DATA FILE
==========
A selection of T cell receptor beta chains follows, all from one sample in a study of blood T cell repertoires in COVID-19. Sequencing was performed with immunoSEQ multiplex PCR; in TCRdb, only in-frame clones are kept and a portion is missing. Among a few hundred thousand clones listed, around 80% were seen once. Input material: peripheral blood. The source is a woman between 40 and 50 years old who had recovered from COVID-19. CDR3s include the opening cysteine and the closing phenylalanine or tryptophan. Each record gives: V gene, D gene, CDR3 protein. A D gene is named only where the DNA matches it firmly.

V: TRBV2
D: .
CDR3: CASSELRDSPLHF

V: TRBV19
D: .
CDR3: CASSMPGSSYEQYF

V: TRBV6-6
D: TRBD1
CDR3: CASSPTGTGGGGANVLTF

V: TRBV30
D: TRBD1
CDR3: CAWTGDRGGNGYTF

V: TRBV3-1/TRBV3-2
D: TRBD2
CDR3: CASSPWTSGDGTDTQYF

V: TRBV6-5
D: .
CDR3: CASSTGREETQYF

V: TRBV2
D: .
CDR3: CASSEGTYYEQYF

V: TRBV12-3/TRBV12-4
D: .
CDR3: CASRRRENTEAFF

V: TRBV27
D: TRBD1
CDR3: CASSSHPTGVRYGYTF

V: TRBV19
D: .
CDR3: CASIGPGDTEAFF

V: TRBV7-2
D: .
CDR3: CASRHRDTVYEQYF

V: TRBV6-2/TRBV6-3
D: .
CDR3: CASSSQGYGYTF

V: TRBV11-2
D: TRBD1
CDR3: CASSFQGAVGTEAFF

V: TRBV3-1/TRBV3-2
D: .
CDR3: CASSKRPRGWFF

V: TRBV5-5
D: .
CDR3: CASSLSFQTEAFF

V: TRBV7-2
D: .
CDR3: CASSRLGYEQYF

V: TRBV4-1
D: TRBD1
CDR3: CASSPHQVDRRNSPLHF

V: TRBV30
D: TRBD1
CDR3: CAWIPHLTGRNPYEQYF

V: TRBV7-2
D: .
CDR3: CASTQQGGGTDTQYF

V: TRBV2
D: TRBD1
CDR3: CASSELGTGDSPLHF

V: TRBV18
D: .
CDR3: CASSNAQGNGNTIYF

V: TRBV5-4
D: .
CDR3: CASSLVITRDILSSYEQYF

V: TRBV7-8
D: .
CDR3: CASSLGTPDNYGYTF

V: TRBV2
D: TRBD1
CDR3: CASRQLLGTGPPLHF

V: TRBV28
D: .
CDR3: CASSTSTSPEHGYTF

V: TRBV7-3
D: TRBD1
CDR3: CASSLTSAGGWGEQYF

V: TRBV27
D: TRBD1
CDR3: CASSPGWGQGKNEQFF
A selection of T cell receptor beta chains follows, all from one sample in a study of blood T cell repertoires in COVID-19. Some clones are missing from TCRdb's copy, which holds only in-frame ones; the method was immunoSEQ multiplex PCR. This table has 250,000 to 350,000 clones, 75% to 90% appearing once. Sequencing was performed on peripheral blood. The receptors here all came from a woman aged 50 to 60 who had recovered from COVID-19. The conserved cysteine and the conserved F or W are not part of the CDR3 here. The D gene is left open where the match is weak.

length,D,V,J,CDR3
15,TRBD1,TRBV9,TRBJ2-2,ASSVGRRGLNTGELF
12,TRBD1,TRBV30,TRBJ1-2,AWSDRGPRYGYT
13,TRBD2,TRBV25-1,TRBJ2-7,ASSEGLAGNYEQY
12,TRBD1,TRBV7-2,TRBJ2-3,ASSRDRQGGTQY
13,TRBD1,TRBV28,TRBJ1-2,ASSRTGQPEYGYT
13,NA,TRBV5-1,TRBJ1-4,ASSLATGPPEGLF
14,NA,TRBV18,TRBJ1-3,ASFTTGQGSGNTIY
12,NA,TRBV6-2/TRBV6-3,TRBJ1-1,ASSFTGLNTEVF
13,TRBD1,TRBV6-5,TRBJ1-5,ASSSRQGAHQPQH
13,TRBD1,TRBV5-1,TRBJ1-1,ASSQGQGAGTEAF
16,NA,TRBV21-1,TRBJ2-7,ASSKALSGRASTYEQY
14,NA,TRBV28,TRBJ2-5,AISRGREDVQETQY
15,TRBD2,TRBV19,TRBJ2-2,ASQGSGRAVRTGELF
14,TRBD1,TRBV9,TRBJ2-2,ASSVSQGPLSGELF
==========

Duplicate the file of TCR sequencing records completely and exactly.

A selection of T cell receptor beta chains follows, all from one sample in a study of blood T cell repertoires in COVID-19. Sequencing was performed with immunoSEQ multiplex PCR; in TCRdb, only in-frame clones are kept and a portion is missing. Among a few hundred thousand clones listed, around 80% were seen once. Input material: peripheral blood. The source is a woman between 40 and 50 years old who had recovered from COVID-19. CDR3s include the opening cysteine and the closing phenylalanine or tryptophan. Each record gives: V gene, D gene, CDR3 protein. A D gene is named only where the DNA matches it firmly.

V: TRBV2
D: .
CDR3: CASSELRDSPLHF

V: TRBV19
D: .
CDR3: CASSMPGSSYEQYF

V: TRBV6-6
D: TRBD1
CDR3: CASSPTGTGGGGANVLTF

V: TRBV30
D: TRBD1
CDR3: CAWTGDRGGNGYTF

V: TRBV3-1/TRBV3-2
D: TRBD2
CDR3: CASSPWTSGDGTDTQYF

V: TRBV6-5
D: .
CDR3: CASSTGREETQYF

V: TRBV2
D: .
CDR3: CASSEGTYYEQYF

V: TRBV12-3/TRBV12-4
D: .
CDR3: CASRRRENTEAFF

V: TRBV27
D: TRBD1
CDR3: CASSSHPTGVRYGYTF

V: TRBV19
D: .
CDR3: CASIGPGDTEAFF

V: TRBV7-2
D: .
CDR3: CASRHRDTVYEQYF

V: TRBV6-2/TRBV6-3
D: .
CDR3: CASSSQGYGYTF

V: TRBV11-2
D: TRBD1
CDR3: CASSFQGAVGTEAFF

V: TRBV3-1/TRBV3-2
D: .
CDR3: CASSKRPRGWFF

V: TRBV5-5
D: .
CDR3: CASSLSFQTEAFF

V: TRBV7-2
D: .
CDR3: CASSRLGYEQYF

V: TRBV4-1
D: TRBD1
CDR3: CASSPHQVDRRNSPLHF

V: TRBV30
D: TRBD1
CDR3: CAWIPHLTGRNPYEQYF

V: TRBV7-2
D: .
CDR3: CASTQQGGGTDTQYF

V: TRBV2
D: TRBD1
CDR3: CASSELGTGDSPLHF

V: TRBV18
D: .
CDR3: CASSNAQGNGNTIYF

V: TRBV5-4
D: .
CDR3: CASSLVITRDILSSYEQYF

V: TRBV7-8
D: .
CDR3: CASSLGTPDNYGYTF

V: TRBV2
D: TRBD1
CDR3: CASRQLLGTGPPLHF

V: TRBV28
D: .
CDR3: CASSTSTSPEHGYTF

V: TRBV7-3
D: TRBD1
CDR3: CASSLTSAGGWGEQYF

V: TRBV27
D: TRBD1
CDR3: CASSPGWGQGKNEQFF
A selection of T cell receptor beta chains follows, all from one sample in a study of blood T cell repertoires in COVID-19. Some clones are missing from TCRdb's copy, which holds only in-frame ones; the method was immunoSEQ multiplex PCR. This table has 250,000 to 350,000 clones, 75% to 90% appearing once. Sequencing was performed on peripheral blood. The receptors here all came from a woman aged 50 to 60 who had recovered from COVID-19. The conserved cysteine and the conserved F or W are not part of the CDR3 here. The D gene is left open where the match is weak.

length,D,V,J,CDR3
15,TRBD1,TRBV9,TRBJ2-2,ASSVGRRGLNTGELF
12,TRBD1,TRBV30,TRBJ1-2,AWSDRGPRYGYT
13,TRBD2,TRBV25-1,TRBJ2-7,ASSEGLAGNYEQY
12,TRBD1,TRBV7-2,TRBJ2-3,ASSRDRQGGTQY
13,TRBD1,TRBV28,TRBJ1-2,ASSRTGQPEYGYT
13,NA,TRBV5-1,TRBJ1-4,ASSLATGPPEGLF
14,NA,TRBV18,TRBJ1-3,ASFTTGQGSGNTIY
12,NA,TRBV6-2/TRBV6-3,TRBJ1-1,ASSFTGLNTEVF
13,TRBD1,TRBV6-5,TRBJ1-5,ASSSRQGAHQPQH
13,TRBD1,TRBV5-1,TRBJ1-1,ASSQGQGAGTEAF
16,NA,TRBV21-1,TRBJ2-7,ASSKALSGRASTYEQY
14,NA,TRBV28,TRBJ2-5,AISRGREDVQETQY
15,TRBD2,TRBV19,TRBJ2-2,ASQGSGRAVRTGELF
14,TRBD1,TRBV9,TRBJ2-2,ASSVSQGPLSGELF